The change in angular position of imbalance force ${F}_{u}$ vector changes the dominating BPFI harmonics vibration velocities amplitudes. When the position of imbalance force vector moves away from bearing defect location (phase angle $\beta $ increases), dominating BPFI harmonic vibration velocities amplitudes 2x BPFI frequency and higher decreases. The BPFI vibration velocity root mean square value ${v}_{RMS}$ decreases more than two times. This phenomenon complicates diagnostics procedure in early stage of bearing defect indication. The imbalance generated force does not match the rolling bearing inner ring race defect.
Comparing the defect bearing vibration velocity spectra in Fig. 7 and Fig. 8, we observe that changes in angular position of imbalance force ${F}_{u}$ vector changed vibration velocity magnitudes of BPFI frequencies vibration velocities amplitudes. Vibration velocity root mean square values ${v}_{RMS}$ significantly decreased however the ${v}_{RMS}$ magnitudes of rotor’s synchronous rotation frequency provide little changes.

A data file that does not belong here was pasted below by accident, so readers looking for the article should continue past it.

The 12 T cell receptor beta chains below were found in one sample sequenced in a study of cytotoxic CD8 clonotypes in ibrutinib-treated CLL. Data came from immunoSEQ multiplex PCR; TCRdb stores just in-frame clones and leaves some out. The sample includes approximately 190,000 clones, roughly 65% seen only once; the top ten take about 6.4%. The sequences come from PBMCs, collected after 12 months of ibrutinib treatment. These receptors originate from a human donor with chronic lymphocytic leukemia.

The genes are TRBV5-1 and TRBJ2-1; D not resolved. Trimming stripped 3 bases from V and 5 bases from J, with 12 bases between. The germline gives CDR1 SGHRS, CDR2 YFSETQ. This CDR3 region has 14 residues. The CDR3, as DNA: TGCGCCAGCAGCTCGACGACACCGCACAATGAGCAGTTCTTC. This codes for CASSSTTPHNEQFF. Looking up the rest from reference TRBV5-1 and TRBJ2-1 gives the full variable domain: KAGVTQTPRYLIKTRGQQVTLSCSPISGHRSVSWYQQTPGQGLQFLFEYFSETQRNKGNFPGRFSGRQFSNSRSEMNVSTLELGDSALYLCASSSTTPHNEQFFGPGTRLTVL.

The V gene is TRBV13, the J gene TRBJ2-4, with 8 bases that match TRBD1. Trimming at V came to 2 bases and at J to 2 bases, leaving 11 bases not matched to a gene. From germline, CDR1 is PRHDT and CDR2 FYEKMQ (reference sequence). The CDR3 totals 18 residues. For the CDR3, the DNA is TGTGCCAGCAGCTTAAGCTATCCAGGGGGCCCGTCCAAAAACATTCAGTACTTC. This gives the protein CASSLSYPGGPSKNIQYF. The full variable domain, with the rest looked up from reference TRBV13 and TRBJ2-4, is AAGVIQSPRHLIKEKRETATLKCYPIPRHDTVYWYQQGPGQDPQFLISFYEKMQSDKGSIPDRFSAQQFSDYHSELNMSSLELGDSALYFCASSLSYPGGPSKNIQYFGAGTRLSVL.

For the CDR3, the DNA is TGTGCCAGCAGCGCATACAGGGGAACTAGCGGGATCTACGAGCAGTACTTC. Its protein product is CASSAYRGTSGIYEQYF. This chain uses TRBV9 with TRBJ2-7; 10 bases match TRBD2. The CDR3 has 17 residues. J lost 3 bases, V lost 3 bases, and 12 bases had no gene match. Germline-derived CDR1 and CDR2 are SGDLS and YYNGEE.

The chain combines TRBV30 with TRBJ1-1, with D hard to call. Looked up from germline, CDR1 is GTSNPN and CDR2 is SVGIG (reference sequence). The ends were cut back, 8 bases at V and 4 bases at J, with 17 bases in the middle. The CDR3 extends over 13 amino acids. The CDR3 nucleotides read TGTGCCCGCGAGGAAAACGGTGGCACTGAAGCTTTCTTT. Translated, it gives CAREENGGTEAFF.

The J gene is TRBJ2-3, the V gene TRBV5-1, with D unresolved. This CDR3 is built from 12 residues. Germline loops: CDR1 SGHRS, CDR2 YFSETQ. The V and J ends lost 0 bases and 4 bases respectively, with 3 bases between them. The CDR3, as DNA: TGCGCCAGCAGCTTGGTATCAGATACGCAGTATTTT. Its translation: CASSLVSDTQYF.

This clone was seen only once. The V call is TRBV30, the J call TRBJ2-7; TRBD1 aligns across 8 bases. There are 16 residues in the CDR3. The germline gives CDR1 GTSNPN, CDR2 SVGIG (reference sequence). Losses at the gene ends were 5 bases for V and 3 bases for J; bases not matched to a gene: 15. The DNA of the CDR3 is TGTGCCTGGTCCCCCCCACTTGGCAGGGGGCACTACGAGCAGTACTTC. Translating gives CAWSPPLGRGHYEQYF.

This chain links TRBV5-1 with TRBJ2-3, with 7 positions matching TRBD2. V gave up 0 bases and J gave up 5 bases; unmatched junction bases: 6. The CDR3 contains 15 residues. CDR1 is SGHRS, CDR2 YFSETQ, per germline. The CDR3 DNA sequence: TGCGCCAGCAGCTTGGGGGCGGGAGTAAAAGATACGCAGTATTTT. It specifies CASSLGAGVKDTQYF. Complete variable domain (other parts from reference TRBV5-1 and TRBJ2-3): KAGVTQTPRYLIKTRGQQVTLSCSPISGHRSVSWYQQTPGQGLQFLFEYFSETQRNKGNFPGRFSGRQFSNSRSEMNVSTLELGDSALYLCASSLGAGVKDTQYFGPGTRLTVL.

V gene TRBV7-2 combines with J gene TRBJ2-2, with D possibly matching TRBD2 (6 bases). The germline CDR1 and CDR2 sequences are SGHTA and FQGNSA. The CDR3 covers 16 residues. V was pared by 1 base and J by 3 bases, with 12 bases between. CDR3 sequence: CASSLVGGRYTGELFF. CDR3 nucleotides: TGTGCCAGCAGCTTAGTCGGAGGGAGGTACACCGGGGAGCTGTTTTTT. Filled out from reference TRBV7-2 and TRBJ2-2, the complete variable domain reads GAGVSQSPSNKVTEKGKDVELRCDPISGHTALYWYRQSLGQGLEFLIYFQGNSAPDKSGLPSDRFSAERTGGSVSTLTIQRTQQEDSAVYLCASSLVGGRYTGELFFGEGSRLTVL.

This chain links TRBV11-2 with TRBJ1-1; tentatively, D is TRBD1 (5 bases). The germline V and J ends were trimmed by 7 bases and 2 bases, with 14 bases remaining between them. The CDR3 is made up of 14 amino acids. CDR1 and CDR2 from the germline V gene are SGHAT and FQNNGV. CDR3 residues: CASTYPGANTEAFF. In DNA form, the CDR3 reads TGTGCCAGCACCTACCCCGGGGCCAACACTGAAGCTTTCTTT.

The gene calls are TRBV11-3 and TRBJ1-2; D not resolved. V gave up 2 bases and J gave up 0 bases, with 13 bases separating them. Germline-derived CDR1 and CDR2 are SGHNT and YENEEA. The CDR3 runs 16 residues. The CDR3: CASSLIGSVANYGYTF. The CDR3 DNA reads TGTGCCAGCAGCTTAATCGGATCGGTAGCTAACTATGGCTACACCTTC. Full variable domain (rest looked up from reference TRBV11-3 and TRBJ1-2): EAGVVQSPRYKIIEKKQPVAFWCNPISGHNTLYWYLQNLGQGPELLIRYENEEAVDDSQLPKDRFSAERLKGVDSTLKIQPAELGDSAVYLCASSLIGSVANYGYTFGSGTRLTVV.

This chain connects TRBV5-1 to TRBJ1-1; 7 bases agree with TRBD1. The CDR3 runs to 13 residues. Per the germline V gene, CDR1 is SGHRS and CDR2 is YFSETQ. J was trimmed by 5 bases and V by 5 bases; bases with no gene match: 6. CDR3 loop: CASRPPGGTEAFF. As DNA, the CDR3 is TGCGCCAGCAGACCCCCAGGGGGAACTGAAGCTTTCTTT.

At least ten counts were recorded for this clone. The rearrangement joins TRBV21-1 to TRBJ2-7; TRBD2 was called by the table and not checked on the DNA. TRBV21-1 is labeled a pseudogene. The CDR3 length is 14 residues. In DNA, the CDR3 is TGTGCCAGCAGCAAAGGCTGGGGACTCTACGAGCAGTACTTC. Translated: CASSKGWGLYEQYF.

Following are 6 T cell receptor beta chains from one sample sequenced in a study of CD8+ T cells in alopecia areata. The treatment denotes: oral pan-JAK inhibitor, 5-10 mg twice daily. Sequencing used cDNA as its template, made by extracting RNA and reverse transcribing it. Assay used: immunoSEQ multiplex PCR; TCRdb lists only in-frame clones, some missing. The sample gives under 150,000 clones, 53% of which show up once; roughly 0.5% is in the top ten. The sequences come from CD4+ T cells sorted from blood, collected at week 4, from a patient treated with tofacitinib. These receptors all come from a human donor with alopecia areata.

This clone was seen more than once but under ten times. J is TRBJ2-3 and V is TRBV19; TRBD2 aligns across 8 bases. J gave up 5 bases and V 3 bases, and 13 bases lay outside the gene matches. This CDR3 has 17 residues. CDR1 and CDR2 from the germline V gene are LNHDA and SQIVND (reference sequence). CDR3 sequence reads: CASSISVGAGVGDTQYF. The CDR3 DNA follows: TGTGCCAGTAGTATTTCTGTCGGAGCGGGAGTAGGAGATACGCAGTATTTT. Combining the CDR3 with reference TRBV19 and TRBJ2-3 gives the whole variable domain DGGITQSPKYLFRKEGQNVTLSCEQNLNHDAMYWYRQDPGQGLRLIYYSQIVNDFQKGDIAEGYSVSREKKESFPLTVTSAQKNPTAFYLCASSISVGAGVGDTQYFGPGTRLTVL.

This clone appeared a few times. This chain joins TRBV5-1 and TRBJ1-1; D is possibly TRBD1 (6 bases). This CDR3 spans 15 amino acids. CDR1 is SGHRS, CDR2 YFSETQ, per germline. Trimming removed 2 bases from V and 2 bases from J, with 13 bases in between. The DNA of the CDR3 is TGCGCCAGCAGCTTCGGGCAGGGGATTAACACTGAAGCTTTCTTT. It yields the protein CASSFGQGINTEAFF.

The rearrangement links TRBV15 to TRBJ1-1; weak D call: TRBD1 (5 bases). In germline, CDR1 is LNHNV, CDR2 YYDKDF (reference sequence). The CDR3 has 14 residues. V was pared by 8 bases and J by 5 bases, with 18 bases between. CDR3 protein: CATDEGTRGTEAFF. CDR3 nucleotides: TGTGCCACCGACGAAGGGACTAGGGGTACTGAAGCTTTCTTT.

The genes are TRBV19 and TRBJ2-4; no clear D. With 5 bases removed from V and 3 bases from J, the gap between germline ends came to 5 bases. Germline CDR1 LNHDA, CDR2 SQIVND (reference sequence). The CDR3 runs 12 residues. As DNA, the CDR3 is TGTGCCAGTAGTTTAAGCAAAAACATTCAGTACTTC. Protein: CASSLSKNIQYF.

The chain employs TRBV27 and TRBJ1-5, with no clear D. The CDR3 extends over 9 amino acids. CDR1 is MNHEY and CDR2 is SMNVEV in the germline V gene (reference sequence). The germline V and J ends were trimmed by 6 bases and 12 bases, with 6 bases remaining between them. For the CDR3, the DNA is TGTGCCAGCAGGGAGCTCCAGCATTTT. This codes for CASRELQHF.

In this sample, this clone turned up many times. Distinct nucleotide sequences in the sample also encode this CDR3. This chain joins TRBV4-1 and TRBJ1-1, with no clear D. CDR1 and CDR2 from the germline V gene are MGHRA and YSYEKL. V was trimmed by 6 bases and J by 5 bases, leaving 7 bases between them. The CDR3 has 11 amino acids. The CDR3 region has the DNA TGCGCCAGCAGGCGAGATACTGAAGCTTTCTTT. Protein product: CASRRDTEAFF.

Fig. 8. The vibration velocity spectrum of vertical rotor, with 100 g/mm imbalance and $\beta =$90° phase angle
Fig. 9. The vibration velocity spectrum of horizontal axis rotor, with 100 g/mm imbalance and $\beta =$90° angle measured by 2x transducer
In order, to simplify the processing procedure of bearing defect diagnostics using vibration measurements experimental data and to make data practically quantifiable and useful, we have designed the statistical parameter “Defect visibility ratio” ($DVR$). The defect visibility ratio $DVR$ is calculated as the vibration parameter velocity (or acceleration) of dominant bearing defect frequency value ${v}_{RMS}$ (or ${a}_{RMS}$) dividing by rotors synchronous rotation frequency 1x vibration ${v}_{RMS}$ value (or ${a}_{RMS}$) according Eq. (2):
where: ${v}_{RM{S}_{DEF}}$ – bearing BPFI dominant defect $nX$ frequencies harmonics ${v}_{RMS}$ value, mm/s; ${{v}_{RMS}}_{1x}$ – 1x rotor synchronous rotation frequency ${v}_{RMS}$ value, mm/s.